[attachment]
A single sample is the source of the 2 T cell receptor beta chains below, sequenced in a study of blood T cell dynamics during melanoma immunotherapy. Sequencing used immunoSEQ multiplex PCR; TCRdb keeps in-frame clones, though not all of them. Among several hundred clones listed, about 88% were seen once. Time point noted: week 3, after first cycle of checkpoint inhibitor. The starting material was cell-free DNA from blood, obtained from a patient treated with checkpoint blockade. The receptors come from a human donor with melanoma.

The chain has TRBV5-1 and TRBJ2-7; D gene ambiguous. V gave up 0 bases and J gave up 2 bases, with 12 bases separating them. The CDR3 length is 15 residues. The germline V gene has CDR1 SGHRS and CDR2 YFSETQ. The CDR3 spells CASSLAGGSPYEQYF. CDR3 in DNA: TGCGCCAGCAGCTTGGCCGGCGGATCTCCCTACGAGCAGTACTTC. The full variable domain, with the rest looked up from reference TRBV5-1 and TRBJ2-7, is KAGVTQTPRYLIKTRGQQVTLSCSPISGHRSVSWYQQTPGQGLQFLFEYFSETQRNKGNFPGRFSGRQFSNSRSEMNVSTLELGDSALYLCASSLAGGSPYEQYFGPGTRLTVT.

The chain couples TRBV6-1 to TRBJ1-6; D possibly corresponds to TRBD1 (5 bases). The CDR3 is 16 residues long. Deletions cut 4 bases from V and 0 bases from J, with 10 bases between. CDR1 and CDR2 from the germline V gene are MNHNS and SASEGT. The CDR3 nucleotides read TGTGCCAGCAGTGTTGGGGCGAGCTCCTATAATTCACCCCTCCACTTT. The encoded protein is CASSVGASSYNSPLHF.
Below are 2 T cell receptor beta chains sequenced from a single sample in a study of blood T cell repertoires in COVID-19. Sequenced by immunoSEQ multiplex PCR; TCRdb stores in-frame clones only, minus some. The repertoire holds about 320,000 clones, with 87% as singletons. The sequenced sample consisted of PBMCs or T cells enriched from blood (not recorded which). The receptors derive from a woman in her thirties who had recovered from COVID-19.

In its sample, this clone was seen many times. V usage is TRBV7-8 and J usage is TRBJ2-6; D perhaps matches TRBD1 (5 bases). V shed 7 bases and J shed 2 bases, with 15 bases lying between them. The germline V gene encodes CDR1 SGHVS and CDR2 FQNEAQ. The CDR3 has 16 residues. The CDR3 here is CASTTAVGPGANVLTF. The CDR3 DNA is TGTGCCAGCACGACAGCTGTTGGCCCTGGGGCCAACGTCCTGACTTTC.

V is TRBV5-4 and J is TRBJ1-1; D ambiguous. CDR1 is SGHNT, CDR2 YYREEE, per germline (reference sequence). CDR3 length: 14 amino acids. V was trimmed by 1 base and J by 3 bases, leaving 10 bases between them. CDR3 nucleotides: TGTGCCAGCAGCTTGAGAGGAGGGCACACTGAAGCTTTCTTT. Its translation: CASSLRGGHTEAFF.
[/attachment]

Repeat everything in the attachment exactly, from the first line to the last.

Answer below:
A single sample is the source of the 2 T cell receptor beta chains below, sequenced in a study of blood T cell dynamics during melanoma immunotherapy. Sequencing used immunoSEQ multiplex PCR; TCRdb keeps in-frame clones, though not all of them. Among several hundred clones listed, about 88% were seen once. Time point noted: week 3, after first cycle of checkpoint inhibitor. The starting material was cell-free DNA from blood, obtained from a patient treated with checkpoint blockade. The receptors come from a human donor with melanoma.

The chain has TRBV5-1 and TRBJ2-7; D gene ambiguous. V gave up 0 bases and J gave up 2 bases, with 12 bases separating them. The CDR3 length is 15 residues. The germline V gene has CDR1 SGHRS and CDR2 YFSETQ. The CDR3 spells CASSLAGGSPYEQYF. CDR3 in DNA: TGCGCCAGCAGCTTGGCCGGCGGATCTCCCTACGAGCAGTACTTC. The full variable domain, with the rest looked up from reference TRBV5-1 and TRBJ2-7, is KAGVTQTPRYLIKTRGQQVTLSCSPISGHRSVSWYQQTPGQGLQFLFEYFSETQRNKGNFPGRFSGRQFSNSRSEMNVSTLELGDSALYLCASSLAGGSPYEQYFGPGTRLTVT.

The chain couples TRBV6-1 to TRBJ1-6; D possibly corresponds to TRBD1 (5 bases). The CDR3 is 16 residues long. Deletions cut 4 bases from V and 0 bases from J, with 10 bases between. CDR1 and CDR2 from the germline V gene are MNHNS and SASEGT. The CDR3 nucleotides read TGTGCCAGCAGTGTTGGGGCGAGCTCCTATAATTCACCCCTCCACTTT. The encoded protein is CASSVGASSYNSPLHF.
Below are 2 T cell receptor beta chains sequenced from a single sample in a study of blood T cell repertoires in COVID-19. Sequenced by immunoSEQ multiplex PCR; TCRdb stores in-frame clones only, minus some. The repertoire holds about 320,000 clones, with 87% as singletons. The sequenced sample consisted of PBMCs or T cells enriched from blood (not recorded which). The receptors derive from a woman in her thirties who had recovered from COVID-19.

In its sample, this clone was seen many times. V usage is TRBV7-8 and J usage is TRBJ2-6; D perhaps matches TRBD1 (5 bases). V shed 7 bases and J shed 2 bases, with 15 bases lying between them. The germline V gene encodes CDR1 SGHVS and CDR2 FQNEAQ. The CDR3 has 16 residues. The CDR3 here is CASTTAVGPGANVLTF. The CDR3 DNA is TGTGCCAGCACGACAGCTGTTGGCCCTGGGGCCAACGTCCTGACTTTC.

V is TRBV5-4 and J is TRBJ1-1; D ambiguous. CDR1 is SGHNT, CDR2 YYREEE, per germline (reference sequence). CDR3 length: 14 amino acids. V was trimmed by 1 base and J by 3 bases, leaving 10 bases between them. CDR3 nucleotides: TGTGCCAGCAGCTTGAGAGGAGGGCACACTGAAGCTTTCTTT. Its translation: CASSLRGGHTEAFF.